April 24, 2018 09:41
The Defense Ministry turned off anti-communist propaganda broadcast speakers along the border with North Korea at midnight on Monday.
The move came two days after North Korea announced it would halt all nuclear and missile tests as well as closing down its nuclear test site in Punggye-ri.
"We decided to turn off the broadcasts to ease tensions and create a peaceful atmosphere" ahead of the inter-Korean summit on Friday, a ministry spokesman said. "The decision was made at the Defense Ministry's discretion and we did not inform North Korea in advance."
North Korea also apparently halted its own tinny propaganda broadcasts on its side of the border.
The sound systems along the border were seen as an effective means of psychological warfare and a steady thorn in the side of the North Korean regime.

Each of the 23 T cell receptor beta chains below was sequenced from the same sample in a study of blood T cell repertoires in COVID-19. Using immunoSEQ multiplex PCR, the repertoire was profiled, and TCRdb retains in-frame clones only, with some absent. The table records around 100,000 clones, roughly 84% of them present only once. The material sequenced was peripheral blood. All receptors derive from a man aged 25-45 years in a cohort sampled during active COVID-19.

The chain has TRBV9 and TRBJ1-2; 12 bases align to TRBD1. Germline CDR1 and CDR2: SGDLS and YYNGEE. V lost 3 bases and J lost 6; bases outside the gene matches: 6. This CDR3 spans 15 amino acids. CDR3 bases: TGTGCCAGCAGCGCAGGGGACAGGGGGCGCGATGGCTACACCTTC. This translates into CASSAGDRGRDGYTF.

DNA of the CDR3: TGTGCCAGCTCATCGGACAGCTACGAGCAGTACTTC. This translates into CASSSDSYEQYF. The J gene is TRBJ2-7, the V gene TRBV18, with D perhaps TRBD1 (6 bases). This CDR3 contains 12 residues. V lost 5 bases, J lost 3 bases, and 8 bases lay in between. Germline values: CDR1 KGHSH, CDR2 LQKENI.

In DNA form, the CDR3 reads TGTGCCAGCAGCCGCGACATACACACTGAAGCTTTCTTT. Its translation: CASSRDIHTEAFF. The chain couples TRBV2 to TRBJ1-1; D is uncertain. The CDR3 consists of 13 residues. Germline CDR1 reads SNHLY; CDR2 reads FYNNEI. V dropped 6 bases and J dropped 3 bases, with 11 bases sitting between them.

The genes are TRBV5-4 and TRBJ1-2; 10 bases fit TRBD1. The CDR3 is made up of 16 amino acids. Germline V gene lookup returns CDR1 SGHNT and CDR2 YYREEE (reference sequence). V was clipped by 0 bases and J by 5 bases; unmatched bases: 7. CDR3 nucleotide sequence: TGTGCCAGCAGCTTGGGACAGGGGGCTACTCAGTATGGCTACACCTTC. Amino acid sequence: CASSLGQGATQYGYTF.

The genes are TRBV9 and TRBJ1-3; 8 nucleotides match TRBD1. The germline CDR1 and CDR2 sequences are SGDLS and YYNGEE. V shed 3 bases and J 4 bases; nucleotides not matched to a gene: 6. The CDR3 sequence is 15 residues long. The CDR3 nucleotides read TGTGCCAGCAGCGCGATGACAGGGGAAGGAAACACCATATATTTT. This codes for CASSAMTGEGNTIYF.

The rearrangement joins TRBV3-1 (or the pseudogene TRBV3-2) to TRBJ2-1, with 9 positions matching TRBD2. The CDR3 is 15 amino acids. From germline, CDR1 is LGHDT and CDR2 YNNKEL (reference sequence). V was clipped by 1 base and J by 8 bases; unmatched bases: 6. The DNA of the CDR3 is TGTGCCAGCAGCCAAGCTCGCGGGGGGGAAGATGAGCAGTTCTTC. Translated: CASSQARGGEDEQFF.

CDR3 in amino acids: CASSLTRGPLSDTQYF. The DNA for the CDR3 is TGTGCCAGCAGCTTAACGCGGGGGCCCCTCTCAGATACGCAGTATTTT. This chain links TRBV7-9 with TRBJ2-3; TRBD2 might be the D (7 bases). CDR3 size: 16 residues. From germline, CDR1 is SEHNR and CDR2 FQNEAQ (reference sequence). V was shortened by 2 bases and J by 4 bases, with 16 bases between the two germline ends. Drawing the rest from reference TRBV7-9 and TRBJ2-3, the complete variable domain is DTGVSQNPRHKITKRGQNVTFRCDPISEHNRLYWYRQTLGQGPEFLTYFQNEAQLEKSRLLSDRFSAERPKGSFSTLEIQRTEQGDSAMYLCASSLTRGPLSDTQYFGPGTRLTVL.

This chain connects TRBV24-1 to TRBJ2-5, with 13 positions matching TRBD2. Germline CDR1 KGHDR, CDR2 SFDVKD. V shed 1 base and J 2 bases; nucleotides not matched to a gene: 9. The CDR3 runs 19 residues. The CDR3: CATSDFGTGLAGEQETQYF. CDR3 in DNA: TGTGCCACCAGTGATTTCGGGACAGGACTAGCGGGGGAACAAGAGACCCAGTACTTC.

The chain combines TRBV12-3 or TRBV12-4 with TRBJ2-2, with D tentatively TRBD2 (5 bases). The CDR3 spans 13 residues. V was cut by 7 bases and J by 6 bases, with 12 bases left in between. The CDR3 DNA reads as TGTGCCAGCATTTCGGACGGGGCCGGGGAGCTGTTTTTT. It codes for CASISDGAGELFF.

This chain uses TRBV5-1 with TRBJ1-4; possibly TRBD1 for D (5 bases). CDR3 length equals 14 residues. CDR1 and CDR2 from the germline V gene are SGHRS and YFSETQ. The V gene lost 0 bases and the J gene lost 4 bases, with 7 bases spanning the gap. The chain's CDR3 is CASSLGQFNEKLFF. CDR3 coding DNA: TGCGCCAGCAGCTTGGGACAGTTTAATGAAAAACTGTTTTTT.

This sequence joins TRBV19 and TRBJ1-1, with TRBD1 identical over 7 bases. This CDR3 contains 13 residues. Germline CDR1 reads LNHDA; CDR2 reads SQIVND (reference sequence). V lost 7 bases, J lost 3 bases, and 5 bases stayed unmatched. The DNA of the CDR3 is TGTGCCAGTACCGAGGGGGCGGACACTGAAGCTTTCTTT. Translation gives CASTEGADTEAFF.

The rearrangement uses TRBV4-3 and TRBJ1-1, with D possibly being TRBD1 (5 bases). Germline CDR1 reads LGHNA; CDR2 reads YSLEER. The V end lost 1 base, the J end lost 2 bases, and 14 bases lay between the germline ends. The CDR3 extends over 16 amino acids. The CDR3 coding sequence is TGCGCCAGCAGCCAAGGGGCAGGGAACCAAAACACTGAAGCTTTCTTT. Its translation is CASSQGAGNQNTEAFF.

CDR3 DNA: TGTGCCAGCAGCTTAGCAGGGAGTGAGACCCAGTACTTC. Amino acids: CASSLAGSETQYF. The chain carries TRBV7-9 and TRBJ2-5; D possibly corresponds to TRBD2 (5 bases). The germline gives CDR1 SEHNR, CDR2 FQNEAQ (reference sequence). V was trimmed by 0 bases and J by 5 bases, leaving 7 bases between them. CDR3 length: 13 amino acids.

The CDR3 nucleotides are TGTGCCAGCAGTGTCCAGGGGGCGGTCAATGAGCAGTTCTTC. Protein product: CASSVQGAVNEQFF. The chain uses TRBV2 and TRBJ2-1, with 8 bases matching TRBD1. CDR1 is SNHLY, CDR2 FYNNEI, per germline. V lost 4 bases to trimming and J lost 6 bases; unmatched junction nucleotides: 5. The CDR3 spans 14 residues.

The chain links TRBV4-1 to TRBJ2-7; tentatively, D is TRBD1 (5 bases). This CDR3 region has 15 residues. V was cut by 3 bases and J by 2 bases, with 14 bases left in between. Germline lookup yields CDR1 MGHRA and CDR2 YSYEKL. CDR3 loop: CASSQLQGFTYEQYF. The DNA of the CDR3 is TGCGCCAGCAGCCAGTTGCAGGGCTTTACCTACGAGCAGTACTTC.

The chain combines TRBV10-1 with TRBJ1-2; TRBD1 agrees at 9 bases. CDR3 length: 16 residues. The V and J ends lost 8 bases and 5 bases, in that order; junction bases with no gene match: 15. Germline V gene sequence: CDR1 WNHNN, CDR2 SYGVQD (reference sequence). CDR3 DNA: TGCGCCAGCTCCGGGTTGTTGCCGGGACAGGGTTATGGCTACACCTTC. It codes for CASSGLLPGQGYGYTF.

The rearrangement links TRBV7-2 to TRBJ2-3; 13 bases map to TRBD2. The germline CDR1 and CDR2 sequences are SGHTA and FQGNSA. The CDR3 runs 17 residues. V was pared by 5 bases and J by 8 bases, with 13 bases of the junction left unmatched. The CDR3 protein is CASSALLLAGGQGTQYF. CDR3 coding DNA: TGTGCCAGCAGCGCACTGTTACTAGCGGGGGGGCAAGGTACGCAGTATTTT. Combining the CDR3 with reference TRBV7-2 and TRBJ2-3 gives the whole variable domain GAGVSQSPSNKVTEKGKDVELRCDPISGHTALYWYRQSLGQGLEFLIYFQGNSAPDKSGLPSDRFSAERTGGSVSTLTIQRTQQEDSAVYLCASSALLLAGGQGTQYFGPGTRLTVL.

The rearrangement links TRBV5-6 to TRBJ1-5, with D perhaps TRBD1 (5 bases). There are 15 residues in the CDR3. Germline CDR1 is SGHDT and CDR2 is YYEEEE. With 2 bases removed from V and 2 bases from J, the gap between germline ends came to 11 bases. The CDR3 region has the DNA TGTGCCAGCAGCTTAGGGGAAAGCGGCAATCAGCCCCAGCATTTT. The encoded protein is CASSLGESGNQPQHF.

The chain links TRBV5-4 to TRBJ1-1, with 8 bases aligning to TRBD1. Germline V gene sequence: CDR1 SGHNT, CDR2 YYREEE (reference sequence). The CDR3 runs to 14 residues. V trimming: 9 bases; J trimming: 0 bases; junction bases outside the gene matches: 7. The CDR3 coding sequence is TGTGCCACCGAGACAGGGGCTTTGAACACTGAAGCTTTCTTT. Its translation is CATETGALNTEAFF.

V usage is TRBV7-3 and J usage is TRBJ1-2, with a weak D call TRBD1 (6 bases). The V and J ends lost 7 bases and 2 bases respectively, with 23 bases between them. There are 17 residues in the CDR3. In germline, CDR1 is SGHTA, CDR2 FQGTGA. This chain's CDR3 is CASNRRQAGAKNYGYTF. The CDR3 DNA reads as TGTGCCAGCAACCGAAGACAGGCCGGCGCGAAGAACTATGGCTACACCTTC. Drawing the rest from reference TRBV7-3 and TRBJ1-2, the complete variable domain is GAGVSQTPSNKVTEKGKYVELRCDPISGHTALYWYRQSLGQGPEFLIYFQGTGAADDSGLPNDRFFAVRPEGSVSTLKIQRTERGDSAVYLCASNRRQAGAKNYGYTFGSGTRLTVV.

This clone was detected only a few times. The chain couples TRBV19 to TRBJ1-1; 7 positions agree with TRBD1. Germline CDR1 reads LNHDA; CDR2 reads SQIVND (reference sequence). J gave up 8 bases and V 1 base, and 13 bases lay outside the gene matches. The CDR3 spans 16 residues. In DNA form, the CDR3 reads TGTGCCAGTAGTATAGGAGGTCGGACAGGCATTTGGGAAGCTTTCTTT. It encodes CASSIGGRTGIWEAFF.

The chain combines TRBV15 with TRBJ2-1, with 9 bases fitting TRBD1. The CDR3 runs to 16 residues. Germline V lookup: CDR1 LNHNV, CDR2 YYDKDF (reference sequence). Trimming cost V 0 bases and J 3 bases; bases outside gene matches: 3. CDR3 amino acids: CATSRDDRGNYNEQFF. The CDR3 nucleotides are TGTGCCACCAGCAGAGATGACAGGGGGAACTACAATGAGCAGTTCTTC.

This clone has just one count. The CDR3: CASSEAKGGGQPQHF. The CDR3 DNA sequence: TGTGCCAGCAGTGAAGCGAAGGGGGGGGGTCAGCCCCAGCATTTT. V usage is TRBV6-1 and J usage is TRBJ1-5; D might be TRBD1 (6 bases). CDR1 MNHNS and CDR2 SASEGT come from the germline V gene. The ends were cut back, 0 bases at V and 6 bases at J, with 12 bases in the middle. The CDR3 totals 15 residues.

Several North Korean defectors, including a soldier who crossed the mine-laden demilitarized zone last June, said in debriefing that the broadcasts played a role in their decision to escape. That is why North Korea has kept asking for a halt of the broadcasts whenever the chance arises.
The first propaganda broadcasts started in 1963, and they were halted more than five times so far when various kinds of rapprochement took place, only to resume when the North launched fresh provocations.
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